Ten years ago, musical versions of Titanic and Chicago topped the Tony awards; Christopher Plummer and Janet McTeer were Broadway’s favorite actors. And in Charleston, the French Quarter was the place to go for a stage production.

There was no PURE Theatre, no Village Playhouse. The Footlight Players were focused on farces and musicals like Stephen Sondheim’s Company. The College of Charleston’s theatre department tended to keep to itself. Back then, Charleston Stage director Julian Wiles told the fledgling City Paper that cutting-edge theatre was not a part of his mission.

Yet local theatergoers had never had it so good thanks to a small number of independent companies trying new things. When audiences went to see a Charleston Guerilla or Ambition Theatre show, they didn’t expect to see mainstream stuff. The Guerillas produced unusual, avant garde pieces. Ambition was described as “multi-media theater of the punk rock” by directors Timmy Finch and Greg Tavares (two-thirds of The Have Nots! and founders of Theatre 99).

In 1998, the downtown theatre scene picked up when Sheri Grace Wenger opened Midtown Theatre in an old Hardee’s on the corner of King and Calhoun. She aimed to boost local theatre to a professional, New York level, aided by theatre manager Keely Enright and technical director Dave Reinwald. “It was difficult to get something going in the heart of the city,” says Wenger. “Back then, it was pretty much Charleston Stage and the Footlight Players, and that was all. We didn’t hear a lot out in the mainstream about what the College was doing.”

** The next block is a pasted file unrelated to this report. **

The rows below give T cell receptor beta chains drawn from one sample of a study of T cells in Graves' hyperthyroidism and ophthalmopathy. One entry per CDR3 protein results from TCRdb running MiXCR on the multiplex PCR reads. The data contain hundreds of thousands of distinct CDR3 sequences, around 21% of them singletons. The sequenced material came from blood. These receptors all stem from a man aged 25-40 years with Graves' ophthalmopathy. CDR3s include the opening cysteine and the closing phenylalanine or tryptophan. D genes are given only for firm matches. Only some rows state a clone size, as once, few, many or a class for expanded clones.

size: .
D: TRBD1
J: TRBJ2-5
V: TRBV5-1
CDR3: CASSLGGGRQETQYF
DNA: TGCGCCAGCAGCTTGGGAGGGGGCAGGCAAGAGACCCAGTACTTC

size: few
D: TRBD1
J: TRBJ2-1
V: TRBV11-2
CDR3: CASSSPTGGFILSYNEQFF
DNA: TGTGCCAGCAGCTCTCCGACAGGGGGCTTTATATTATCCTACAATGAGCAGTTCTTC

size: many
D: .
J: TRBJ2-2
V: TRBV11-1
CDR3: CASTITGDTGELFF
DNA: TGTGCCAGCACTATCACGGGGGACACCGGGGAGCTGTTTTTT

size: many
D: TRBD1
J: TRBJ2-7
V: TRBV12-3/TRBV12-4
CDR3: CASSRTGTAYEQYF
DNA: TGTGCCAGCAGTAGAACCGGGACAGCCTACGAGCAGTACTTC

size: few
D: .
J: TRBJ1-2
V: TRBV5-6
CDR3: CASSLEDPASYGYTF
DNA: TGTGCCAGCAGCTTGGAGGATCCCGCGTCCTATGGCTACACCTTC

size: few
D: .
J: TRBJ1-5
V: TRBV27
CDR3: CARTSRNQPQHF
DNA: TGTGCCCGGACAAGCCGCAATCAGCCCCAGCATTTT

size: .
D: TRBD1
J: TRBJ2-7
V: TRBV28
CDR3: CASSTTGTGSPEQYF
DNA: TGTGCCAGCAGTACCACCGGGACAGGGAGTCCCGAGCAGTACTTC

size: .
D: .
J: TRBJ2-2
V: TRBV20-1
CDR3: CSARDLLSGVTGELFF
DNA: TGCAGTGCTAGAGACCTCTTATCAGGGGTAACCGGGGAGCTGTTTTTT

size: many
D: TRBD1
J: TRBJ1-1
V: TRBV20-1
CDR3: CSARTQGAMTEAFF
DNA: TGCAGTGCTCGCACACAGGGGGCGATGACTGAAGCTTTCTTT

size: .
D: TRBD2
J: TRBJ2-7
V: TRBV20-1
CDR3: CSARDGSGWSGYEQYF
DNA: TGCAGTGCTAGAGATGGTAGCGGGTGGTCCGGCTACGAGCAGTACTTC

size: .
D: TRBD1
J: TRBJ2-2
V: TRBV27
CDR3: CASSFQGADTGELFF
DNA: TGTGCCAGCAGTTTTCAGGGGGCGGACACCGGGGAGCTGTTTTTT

The CofC Theatre Department was probably best known to off-campus audiences for its Shakespeare Festival, an annual series mounting popular productions of Elizabethan hits. A break-out version of Angels in America a few years ago helped introduce the college’s program to a wider crowd.

Enright and Reinwald also acted in Psycho Beach Party with Pluff Mud Productions, whose real home was the Windjammer on Isle of Palms, a place that was great to work in when the crowd was juiced up and engrossed in comedies like Greater Tuna.

Otherwise, “it was like a Wild West saloon,” says James Island-based actor Michael Easler. “If it was video poker night, we didn’t get much rehearsal time in.”

“It harkened back to Shakespeare’s time,” adds Tuna director Steve Lepre, “with people talking to you during the performance.” It wasn’t uncommon for music acts to replace theatre performances at the last minute. Still, the less-than-perfect conditions didn’t stop Pluff Mud from mounting strong productions and getting positive reviews for shows like Dearly Departed and The Sunset Grille.

Lepre was an important part of the shows’ success. When a quiet season and a Windjammer policy change ended the Pluff Mud shows on IOP, he introduced more multimedia elements into his productions at the Midtown Theatre and the Footlights, helping usher in a new era to suit the new millennium.

“We were beginning a deliberate effort to move away from the British comedy genre, out of that drawing room,” says Richard Heffner, long-time Footlight Players technical director. This led to plays that reflected the diversity of audience responses and the acting pool. “People wanted to do other types of theatre.”